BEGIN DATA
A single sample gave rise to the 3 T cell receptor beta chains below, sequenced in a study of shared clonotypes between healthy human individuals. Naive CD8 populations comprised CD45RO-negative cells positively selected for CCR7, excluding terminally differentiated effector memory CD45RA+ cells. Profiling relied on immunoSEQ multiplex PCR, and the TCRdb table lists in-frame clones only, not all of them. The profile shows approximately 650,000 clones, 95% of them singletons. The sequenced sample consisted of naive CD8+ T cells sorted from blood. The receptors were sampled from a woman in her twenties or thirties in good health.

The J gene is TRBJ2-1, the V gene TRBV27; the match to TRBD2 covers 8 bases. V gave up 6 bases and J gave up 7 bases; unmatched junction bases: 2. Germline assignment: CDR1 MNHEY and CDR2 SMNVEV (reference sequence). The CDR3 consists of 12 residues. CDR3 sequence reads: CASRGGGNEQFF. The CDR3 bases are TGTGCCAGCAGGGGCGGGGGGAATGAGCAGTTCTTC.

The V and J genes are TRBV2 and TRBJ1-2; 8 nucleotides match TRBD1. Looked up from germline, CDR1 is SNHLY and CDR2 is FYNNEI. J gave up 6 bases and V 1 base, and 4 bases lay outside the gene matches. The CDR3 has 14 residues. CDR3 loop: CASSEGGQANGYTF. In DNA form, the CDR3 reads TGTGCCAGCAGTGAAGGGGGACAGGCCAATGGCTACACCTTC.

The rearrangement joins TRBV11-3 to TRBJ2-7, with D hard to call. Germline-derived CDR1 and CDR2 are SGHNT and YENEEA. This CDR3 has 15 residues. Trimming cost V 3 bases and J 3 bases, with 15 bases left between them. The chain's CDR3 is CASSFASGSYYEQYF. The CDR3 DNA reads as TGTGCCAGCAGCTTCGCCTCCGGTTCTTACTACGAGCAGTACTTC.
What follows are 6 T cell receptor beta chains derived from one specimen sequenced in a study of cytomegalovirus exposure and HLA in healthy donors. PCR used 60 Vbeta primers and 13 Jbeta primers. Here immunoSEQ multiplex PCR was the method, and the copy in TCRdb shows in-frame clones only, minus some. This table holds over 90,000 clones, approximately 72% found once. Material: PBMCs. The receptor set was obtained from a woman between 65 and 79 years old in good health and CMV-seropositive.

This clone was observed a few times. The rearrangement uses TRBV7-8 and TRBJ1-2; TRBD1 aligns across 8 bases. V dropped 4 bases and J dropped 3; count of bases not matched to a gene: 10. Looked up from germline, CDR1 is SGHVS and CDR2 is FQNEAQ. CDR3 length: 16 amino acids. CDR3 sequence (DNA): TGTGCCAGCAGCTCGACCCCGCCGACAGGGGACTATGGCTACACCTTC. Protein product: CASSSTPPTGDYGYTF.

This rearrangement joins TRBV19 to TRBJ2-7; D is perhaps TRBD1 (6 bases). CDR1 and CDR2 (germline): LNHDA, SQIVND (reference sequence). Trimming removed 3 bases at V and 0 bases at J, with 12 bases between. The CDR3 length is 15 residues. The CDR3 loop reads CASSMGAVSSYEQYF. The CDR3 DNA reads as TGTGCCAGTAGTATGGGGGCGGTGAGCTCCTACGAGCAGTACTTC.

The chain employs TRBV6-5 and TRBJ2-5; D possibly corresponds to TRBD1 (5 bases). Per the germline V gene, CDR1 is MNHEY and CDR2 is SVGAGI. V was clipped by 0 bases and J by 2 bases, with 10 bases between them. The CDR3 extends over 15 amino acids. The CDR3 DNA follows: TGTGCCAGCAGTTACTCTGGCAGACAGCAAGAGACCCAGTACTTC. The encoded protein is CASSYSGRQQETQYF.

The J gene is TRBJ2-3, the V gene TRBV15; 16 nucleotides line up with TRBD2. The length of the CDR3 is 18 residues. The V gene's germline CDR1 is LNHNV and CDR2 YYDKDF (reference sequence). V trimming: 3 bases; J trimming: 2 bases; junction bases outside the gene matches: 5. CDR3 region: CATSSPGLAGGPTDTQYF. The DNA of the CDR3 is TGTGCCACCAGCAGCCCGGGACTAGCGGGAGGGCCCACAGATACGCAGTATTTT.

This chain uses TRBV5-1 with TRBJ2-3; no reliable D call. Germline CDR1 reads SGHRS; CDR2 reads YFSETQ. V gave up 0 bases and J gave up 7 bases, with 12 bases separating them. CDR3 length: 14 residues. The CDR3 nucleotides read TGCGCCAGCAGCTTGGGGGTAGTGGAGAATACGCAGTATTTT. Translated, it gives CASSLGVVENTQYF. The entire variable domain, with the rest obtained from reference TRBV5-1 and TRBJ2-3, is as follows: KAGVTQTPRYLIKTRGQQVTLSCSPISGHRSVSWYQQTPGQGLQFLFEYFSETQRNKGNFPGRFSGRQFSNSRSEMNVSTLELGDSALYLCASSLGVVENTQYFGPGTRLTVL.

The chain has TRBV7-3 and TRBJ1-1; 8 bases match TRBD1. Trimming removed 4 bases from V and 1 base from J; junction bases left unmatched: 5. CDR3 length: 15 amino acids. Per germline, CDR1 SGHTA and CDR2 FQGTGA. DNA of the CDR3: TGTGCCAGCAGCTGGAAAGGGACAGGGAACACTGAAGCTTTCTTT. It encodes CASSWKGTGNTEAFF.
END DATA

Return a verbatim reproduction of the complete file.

A single sample gave rise to the 3 T cell receptor beta chains below, sequenced in a study of shared clonotypes between healthy human individuals. Naive CD8 populations comprised CD45RO-negative cells positively selected for CCR7, excluding terminally differentiated effector memory CD45RA+ cells. Profiling relied on immunoSEQ multiplex PCR, and the TCRdb table lists in-frame clones only, not all of them. The profile shows approximately 650,000 clones, 95% of them singletons. The sequenced sample consisted of naive CD8+ T cells sorted from blood. The receptors were sampled from a woman in her twenties or thirties in good health.

The J gene is TRBJ2-1, the V gene TRBV27; the match to TRBD2 covers 8 bases. V gave up 6 bases and J gave up 7 bases; unmatched junction bases: 2. Germline assignment: CDR1 MNHEY and CDR2 SMNVEV (reference sequence). The CDR3 consists of 12 residues. CDR3 sequence reads: CASRGGGNEQFF. The CDR3 bases are TGTGCCAGCAGGGGCGGGGGGAATGAGCAGTTCTTC.

The V and J genes are TRBV2 and TRBJ1-2; 8 nucleotides match TRBD1. Looked up from germline, CDR1 is SNHLY and CDR2 is FYNNEI. J gave up 6 bases and V 1 base, and 4 bases lay outside the gene matches. The CDR3 has 14 residues. CDR3 loop: CASSEGGQANGYTF. In DNA form, the CDR3 reads TGTGCCAGCAGTGAAGGGGGACAGGCCAATGGCTACACCTTC.

The rearrangement joins TRBV11-3 to TRBJ2-7, with D hard to call. Germline-derived CDR1 and CDR2 are SGHNT and YENEEA. This CDR3 has 15 residues. Trimming cost V 3 bases and J 3 bases, with 15 bases left between them. The chain's CDR3 is CASSFASGSYYEQYF. The CDR3 DNA reads as TGTGCCAGCAGCTTCGCCTCCGGTTCTTACTACGAGCAGTACTTC.
What follows are 6 T cell receptor beta chains derived from one specimen sequenced in a study of cytomegalovirus exposure and HLA in healthy donors. PCR used 60 Vbeta primers and 13 Jbeta primers. Here immunoSEQ multiplex PCR was the method, and the copy in TCRdb shows in-frame clones only, minus some. This table holds over 90,000 clones, approximately 72% found once. Material: PBMCs. The receptor set was obtained from a woman between 65 and 79 years old in good health and CMV-seropositive.

This clone was observed a few times. The rearrangement uses TRBV7-8 and TRBJ1-2; TRBD1 aligns across 8 bases. V dropped 4 bases and J dropped 3; count of bases not matched to a gene: 10. Looked up from germline, CDR1 is SGHVS and CDR2 is FQNEAQ. CDR3 length: 16 amino acids. CDR3 sequence (DNA): TGTGCCAGCAGCTCGACCCCGCCGACAGGGGACTATGGCTACACCTTC. Protein product: CASSSTPPTGDYGYTF.

This rearrangement joins TRBV19 to TRBJ2-7; D is perhaps TRBD1 (6 bases). CDR1 and CDR2 (germline): LNHDA, SQIVND (reference sequence). Trimming removed 3 bases at V and 0 bases at J, with 12 bases between. The CDR3 length is 15 residues. The CDR3 loop reads CASSMGAVSSYEQYF. The CDR3 DNA reads as TGTGCCAGTAGTATGGGGGCGGTGAGCTCCTACGAGCAGTACTTC.

The chain employs TRBV6-5 and TRBJ2-5; D possibly corresponds to TRBD1 (5 bases). Per the germline V gene, CDR1 is MNHEY and CDR2 is SVGAGI. V was clipped by 0 bases and J by 2 bases, with 10 bases between them. The CDR3 extends over 15 amino acids. The CDR3 DNA follows: TGTGCCAGCAGTTACTCTGGCAGACAGCAAGAGACCCAGTACTTC. The encoded protein is CASSYSGRQQETQYF.

The J gene is TRBJ2-3, the V gene TRBV15; 16 nucleotides line up with TRBD2. The length of the CDR3 is 18 residues. The V gene's germline CDR1 is LNHNV and CDR2 YYDKDF (reference sequence). V trimming: 3 bases; J trimming: 2 bases; junction bases outside the gene matches: 5. CDR3 region: CATSSPGLAGGPTDTQYF. The DNA of the CDR3 is TGTGCCACCAGCAGCCCGGGACTAGCGGGAGGGCCCACAGATACGCAGTATTTT.

This chain uses TRBV5-1 with TRBJ2-3; no reliable D call. Germline CDR1 reads SGHRS; CDR2 reads YFSETQ. V gave up 0 bases and J gave up 7 bases, with 12 bases separating them. CDR3 length: 14 residues. The CDR3 nucleotides read TGCGCCAGCAGCTTGGGGGTAGTGGAGAATACGCAGTATTTT. Translated, it gives CASSLGVVENTQYF. The entire variable domain, with the rest obtained from reference TRBV5-1 and TRBJ2-3, is as follows: KAGVTQTPRYLIKTRGQQVTLSCSPISGHRSVSWYQQTPGQGLQFLFEYFSETQRNKGNFPGRFSGRQFSNSRSEMNVSTLELGDSALYLCASSLGVVENTQYFGPGTRLTVL.

The chain has TRBV7-3 and TRBJ1-1; 8 bases match TRBD1. Trimming removed 4 bases from V and 1 base from J; junction bases left unmatched: 5. CDR3 length: 15 amino acids. Per germline, CDR1 SGHTA and CDR2 FQGTGA. DNA of the CDR3: TGTGCCAGCAGCTGGAAAGGGACAGGGAACACTGAAGCTTTCTTT. It encodes CASSWKGTGNTEAFF.